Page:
The Nigerian National Petroleum Corporation (NNPC) spent a total of N905.27 billion on petrol subsidy in eight months amid rising global oil prices, the latest data obtained from the corporation show.
With the international oil benchmark, Brent crude, nearing $80 per barrel on Monday (up 2.07 per cent at $79.71 per barrel as of 7:00pm Nigerian time), the landing cost of imported petrol and subsidy are expected to increase.
The subsidy, which the NNPC prefers to call ‘value shortfall’ or ‘under-recovery’, resurfaced in January this year as the government left the pump price of petrol unchanged at N162-N165 per litre despite the increase in global oil prices.
The Federal Government had in March 2020 removed petrol subsidy after reducing the pump price of the product to N125 per litre from N145 following the sharp drop in crude oil prices.
The NNPC, which has been the sole importer of petrol into the country in recent years, has been bearing the subsidy cost since it resurfaced.
Data from the corporation showed that it incurred N25.37 billion subsidy cost in January, N60.40 billion in February, N111.97 billion in March, and N126.30 billion in April and N114.34 billion in May.
The subsidy cost rose from N143.29 billion in June to N175.32 billion in July but fell to N149.28 billion in August, according to the NNPC.
The August 2021 value shortfall of N149,283,084,869.20 is to be deducted from the September 2021 proceeds due for sharing at the October, 2021 FAAC meeting, the corporation said in a document on Monday.
While marketers have continued to stress the need to allow market forces to determine the pump price of petrol and do away with subsidy, it remains uncertain whether the discussions between the Federal Government and labour unions will lead to the deregulation of petrol prices.
Analysts at CSL Stockbrokers Limited noted that with no provision for petrol subsidy in the 2021 budget, the NNPC had resorted to direct deduction from FAAC remittance.
“These deductions affect the revenues accruable to the federation,” they said in a note on Friday.
According to them, a steep naira devaluation and an increase in global crude prices, which implies an increase in the landing cost of petrol on many occasions, have caused the continuation of the subsidy regime.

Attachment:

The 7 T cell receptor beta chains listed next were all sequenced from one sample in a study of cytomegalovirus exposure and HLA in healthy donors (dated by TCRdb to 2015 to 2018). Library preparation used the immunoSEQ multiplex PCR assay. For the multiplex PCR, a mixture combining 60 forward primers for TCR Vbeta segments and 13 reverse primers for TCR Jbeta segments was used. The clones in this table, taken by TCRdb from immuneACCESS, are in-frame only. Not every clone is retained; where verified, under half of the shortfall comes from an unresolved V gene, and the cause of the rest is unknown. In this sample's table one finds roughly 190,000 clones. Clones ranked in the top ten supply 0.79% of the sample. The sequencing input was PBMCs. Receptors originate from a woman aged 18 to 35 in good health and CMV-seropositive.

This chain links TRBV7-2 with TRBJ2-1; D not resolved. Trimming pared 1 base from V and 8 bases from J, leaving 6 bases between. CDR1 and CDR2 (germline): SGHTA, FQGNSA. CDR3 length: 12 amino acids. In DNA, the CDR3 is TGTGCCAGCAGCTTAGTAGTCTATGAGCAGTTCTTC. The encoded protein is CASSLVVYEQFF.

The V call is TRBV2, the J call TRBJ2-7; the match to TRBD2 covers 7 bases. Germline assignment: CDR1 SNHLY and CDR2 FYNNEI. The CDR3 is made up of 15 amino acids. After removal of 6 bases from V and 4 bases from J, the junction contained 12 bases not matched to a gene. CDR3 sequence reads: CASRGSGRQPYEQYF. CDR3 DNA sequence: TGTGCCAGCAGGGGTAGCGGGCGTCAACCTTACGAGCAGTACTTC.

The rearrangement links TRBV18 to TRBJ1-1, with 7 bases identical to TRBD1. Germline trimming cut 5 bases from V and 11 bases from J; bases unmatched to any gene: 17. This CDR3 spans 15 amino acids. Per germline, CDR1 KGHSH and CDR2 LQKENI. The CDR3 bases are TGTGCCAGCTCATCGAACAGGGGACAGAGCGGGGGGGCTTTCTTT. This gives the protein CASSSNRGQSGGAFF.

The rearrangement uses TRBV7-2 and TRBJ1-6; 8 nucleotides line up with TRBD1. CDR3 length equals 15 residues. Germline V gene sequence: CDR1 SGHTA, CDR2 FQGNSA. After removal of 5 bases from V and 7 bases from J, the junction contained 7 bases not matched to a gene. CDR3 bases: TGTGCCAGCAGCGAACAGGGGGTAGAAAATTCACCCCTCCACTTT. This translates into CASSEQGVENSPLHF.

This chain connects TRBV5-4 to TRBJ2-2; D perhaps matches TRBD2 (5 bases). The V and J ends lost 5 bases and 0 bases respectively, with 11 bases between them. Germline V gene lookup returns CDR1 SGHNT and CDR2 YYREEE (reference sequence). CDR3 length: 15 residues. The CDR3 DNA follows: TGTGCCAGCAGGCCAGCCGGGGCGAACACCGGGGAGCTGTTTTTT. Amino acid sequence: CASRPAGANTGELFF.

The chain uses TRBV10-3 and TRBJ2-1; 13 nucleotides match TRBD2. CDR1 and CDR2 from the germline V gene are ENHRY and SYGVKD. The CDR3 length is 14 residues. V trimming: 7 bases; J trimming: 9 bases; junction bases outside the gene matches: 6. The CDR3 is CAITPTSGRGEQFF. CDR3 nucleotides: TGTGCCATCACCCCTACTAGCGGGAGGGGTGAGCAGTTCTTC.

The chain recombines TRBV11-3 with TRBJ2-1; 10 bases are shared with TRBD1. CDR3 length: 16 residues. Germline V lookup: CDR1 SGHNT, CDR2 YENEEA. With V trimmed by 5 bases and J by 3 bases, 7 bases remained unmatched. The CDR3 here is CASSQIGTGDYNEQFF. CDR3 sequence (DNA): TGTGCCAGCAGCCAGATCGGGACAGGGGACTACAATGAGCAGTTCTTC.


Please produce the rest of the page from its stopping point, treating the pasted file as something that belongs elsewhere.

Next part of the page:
The analysts said, “The deregulation of the downstream oil sector remains a politically sensitive discourse. Deregulating the downstream sector, which would in most times involve raising the pump price of petrol with increasing oil price, is always a challenge in a country where the subsidy on petrol prices is seen as the only source of social security.
“We have always expressed concerns that the current timing by the government to get rid of the longstanding subsidies is inopportune.
“In effect, the government may be forced to retain the subsidy, given the impact of the pandemic, high food prices and hike in electricity tariffs on the already squeezed Nigerian consumers.”
In another development, analysts at Goldman Sachs have raised their year-end forecast on Brent crude to $90 per barrel from a previous forecast of $80, citing the aftereffects of Hurricane Ida in the United States and rising demand, particularly in Asia.
The analysts said Ida should prove to be the most bullish hurricane in US history, cancelling the ramp-up in output from the Organisation of the Petroleum Exporting Countries and its allies since July.
“While we have long held a bullish oil view, the current global supply-demand deficit is larger than we expected” they said.
They added that recovery in global demand from the Delta impact was faster than above-consensus forecast, with global supply remaining short of below consensus forecasts.
10 Ships With PMS, LNG, Others Arrive Eastern Ports, Today …Lagos Port Hosts 5 Ships With Frozen Fish
The Ports are Onne, Calabar and Warri Ports, all located in South-South of Nigeria.
Vessels for Warri Port as Elizabeth A Spirit, Ozuchukwu, Akor, MT Picton and ST Walga, while those due for Calabar and Onne Ports are African Marvel, Asian Pride and Maersk Cubango.
Others are LNG Rivers and LNG Enugu for Onne port respectively.
This was contained in the Authority’s weekly Shipping Position, copy of which was made available to newsmen.
Names of the shipping Agents for Warri Port are Amco, Admiral, Pinapat, Blue seas and Kach, while that of Calabar is Allray Maritime Services.
Onne Port has Samcham, Maserk Nig Limited, West Atlantic Port services Nig Limited, and Comet Shipping Services as agents.
The statement added that the ten ships are laden with Premium Motor Spirits (PMS), Crude oil, LNG, Bulk Fertilizer, Containers, Inballast, and Float Glasses.
In the same vein, Lagos Ports will receive five ships laden with Frozen Fish, while sixteen ships would discharge their bulk cargoes.
NPA said out of 21 ships expected to arrive at the ports,16 are have bulk cargoes, while five are carrying Frozen Fish.
Other cargoes in the 16 ships include general cargo, bulk sugar, container, butane gas, petrol, bulk gypsum, jet fuel and automobile gasoline.
The NPA said the ships were expected to arrive at the ports from May 14 to May 26,2022
It stated further that 12 other ships had arrived at the ports and waiting to berth with bulk sugar, bulk salt, bulk wheat, bulk fertiliser, petrol and base oil, adding that 19 other ships were at the ports discharging bulk cargoes.
The bulk cargoes include, wheat, General cargo, frozen fish, bulk salt, ethanol, bulk sugar, container and petrol.
FG Urges IMO To Retrain Port State Control Officers
This, the Government said, is in a bid to aid effective and efficient examination of substandard ships in West and Central Africa.